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    [Show abstract] [Hide abstract] ABSTRACT: The hypothesis of a universal initial mass function (IMF) – motivated by observations in nearby stellar systems – has been recently challenged by the discovery of a systematic variation of the IMF with the central velocity dispersion, σ, of early-type galaxies (ETGs), towards an excess of low-mass stars in high-σ galaxies. This trend has been derived so far from integrated spectra, and remains unexplained at present. To test whether such trend depends on the local properties within a galaxy, we have obtained new, extremely deep, spectroscopic data, for three nearby ETGs, two galaxies with high σ (∼300 km s− 1), and one lower mass system, with σ ∼ 100 km s− 1. From the analysis of IMF-sensitive spectral features, we find that the IMF depends significantly on galactocentric distance in the massive ETGs, with the enhanced fraction of low-mass stars mostly confined to their central regions. In contrast, the low-σ galaxy does not show any significant radial gradient in the IMF, well described by a shallower distribution, relative to the innermost regions of massive galaxies, at all radii. Such a result indicates that the IMF should be regarded as a local (rather than global) property, and suggests a significant difference between the formation process of the core and the outer regions of massive ETGs.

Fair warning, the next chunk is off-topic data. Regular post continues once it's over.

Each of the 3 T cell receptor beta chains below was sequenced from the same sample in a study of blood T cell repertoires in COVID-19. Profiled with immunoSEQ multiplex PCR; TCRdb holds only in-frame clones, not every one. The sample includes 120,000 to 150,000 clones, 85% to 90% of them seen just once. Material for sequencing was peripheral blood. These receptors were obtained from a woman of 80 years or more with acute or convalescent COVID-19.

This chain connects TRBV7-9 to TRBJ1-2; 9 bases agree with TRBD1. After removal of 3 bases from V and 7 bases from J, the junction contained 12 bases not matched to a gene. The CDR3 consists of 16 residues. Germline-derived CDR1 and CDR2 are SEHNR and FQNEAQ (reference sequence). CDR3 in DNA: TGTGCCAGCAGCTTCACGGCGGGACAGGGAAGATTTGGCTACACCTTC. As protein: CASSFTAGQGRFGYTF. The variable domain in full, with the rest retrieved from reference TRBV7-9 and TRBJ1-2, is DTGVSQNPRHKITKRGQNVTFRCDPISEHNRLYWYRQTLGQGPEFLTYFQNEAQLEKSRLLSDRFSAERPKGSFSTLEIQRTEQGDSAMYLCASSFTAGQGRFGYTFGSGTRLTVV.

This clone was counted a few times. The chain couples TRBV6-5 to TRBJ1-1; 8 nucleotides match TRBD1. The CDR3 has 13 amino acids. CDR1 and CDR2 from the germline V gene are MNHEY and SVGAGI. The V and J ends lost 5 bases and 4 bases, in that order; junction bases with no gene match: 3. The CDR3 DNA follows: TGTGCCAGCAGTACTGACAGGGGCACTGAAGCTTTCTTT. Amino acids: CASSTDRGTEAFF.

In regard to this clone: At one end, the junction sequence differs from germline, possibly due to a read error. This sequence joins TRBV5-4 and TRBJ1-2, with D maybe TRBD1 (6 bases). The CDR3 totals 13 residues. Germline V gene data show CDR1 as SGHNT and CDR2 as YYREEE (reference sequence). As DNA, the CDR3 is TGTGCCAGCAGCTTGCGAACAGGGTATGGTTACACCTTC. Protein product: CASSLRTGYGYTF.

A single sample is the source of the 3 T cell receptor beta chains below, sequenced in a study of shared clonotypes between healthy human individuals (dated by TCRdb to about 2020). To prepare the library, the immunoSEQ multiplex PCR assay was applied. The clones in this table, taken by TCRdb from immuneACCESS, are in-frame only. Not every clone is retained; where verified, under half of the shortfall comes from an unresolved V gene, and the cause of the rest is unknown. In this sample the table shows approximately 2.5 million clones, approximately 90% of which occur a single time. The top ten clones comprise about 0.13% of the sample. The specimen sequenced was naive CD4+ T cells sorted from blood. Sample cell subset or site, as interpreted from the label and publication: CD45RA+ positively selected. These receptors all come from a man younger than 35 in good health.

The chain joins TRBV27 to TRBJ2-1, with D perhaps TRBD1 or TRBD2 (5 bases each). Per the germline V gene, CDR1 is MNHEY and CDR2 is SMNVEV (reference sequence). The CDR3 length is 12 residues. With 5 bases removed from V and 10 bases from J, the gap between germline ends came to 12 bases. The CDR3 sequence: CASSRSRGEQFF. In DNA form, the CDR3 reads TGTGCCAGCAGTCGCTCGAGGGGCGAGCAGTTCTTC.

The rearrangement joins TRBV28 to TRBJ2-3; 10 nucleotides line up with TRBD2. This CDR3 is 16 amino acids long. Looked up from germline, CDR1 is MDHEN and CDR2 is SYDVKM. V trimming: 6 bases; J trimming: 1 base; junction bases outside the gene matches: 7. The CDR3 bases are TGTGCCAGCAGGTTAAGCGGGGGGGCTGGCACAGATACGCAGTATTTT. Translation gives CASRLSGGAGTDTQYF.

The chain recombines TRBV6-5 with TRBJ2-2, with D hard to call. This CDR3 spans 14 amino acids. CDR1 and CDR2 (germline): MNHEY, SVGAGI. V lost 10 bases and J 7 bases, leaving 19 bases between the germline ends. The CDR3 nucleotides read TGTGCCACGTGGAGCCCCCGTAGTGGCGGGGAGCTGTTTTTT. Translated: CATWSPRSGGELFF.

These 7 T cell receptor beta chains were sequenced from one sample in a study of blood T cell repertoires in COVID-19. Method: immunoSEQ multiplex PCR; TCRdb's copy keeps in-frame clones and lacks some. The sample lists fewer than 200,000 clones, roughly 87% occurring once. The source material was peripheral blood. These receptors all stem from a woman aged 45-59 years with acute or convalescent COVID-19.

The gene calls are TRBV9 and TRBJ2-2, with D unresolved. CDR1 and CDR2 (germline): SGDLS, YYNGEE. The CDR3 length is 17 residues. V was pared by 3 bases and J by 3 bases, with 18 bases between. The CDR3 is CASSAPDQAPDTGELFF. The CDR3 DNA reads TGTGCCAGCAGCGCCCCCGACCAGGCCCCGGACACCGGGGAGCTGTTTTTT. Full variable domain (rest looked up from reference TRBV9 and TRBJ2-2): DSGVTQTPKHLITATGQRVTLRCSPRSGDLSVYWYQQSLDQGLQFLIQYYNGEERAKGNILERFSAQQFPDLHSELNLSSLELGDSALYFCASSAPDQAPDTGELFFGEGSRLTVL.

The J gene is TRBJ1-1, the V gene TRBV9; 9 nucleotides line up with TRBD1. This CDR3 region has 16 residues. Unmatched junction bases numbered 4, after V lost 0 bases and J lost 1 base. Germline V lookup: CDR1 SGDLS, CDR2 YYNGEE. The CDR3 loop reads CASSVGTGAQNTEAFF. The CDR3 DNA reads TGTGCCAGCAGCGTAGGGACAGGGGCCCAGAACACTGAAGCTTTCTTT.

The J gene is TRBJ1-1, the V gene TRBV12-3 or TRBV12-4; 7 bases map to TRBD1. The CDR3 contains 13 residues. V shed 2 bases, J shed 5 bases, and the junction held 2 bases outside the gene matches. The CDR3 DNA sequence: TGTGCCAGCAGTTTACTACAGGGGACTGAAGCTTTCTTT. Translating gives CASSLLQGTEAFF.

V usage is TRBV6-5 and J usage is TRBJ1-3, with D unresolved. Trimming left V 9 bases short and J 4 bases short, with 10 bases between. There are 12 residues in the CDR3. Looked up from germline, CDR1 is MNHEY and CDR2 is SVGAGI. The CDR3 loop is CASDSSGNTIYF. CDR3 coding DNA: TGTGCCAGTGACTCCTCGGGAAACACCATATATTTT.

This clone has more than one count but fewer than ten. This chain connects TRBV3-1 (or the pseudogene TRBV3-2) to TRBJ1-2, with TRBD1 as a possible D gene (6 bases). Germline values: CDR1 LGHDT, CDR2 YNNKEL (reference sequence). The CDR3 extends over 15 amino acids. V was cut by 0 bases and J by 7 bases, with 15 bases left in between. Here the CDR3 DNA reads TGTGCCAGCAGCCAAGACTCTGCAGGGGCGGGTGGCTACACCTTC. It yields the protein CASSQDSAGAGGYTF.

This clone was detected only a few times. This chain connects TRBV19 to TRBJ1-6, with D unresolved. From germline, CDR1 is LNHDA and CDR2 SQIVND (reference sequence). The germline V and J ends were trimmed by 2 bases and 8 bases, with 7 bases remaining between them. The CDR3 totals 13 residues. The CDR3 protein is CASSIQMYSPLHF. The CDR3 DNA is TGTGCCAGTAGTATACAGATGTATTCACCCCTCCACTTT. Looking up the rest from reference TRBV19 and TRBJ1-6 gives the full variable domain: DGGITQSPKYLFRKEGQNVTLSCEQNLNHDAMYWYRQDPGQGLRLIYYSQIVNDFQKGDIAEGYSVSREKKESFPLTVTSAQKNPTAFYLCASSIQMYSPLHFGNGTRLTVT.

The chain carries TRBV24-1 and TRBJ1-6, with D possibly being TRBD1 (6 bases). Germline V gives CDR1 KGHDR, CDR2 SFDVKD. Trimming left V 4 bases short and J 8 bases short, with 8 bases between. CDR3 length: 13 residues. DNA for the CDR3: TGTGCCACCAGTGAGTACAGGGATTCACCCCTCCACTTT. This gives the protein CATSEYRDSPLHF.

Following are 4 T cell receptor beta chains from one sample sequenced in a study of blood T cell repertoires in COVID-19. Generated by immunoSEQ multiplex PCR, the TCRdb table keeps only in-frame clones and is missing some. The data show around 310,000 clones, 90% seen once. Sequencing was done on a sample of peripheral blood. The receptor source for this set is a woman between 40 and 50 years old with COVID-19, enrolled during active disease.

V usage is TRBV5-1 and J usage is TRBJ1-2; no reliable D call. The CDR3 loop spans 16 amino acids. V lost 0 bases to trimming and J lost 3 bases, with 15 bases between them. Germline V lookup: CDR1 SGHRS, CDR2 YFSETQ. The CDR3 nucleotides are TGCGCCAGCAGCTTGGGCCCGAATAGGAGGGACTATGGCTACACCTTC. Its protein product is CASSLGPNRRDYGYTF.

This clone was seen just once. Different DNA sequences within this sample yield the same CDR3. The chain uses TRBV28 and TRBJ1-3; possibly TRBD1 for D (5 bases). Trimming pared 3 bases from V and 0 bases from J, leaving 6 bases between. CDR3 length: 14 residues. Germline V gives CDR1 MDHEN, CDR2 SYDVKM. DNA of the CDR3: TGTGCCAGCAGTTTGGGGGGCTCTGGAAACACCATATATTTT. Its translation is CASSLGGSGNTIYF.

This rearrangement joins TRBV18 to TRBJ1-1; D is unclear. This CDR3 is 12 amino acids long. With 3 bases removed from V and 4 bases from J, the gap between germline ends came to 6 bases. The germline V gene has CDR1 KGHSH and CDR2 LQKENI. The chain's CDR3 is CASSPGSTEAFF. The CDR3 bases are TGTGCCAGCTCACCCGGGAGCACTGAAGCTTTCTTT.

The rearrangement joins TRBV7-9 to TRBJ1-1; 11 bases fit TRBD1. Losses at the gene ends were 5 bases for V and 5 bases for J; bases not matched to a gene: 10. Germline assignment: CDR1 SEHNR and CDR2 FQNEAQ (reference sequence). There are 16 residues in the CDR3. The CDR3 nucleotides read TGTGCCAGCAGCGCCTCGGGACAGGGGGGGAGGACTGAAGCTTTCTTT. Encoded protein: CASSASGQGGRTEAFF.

Preview · Article · Apr 2014 · Monthly Notices of the Royal Astronomical Society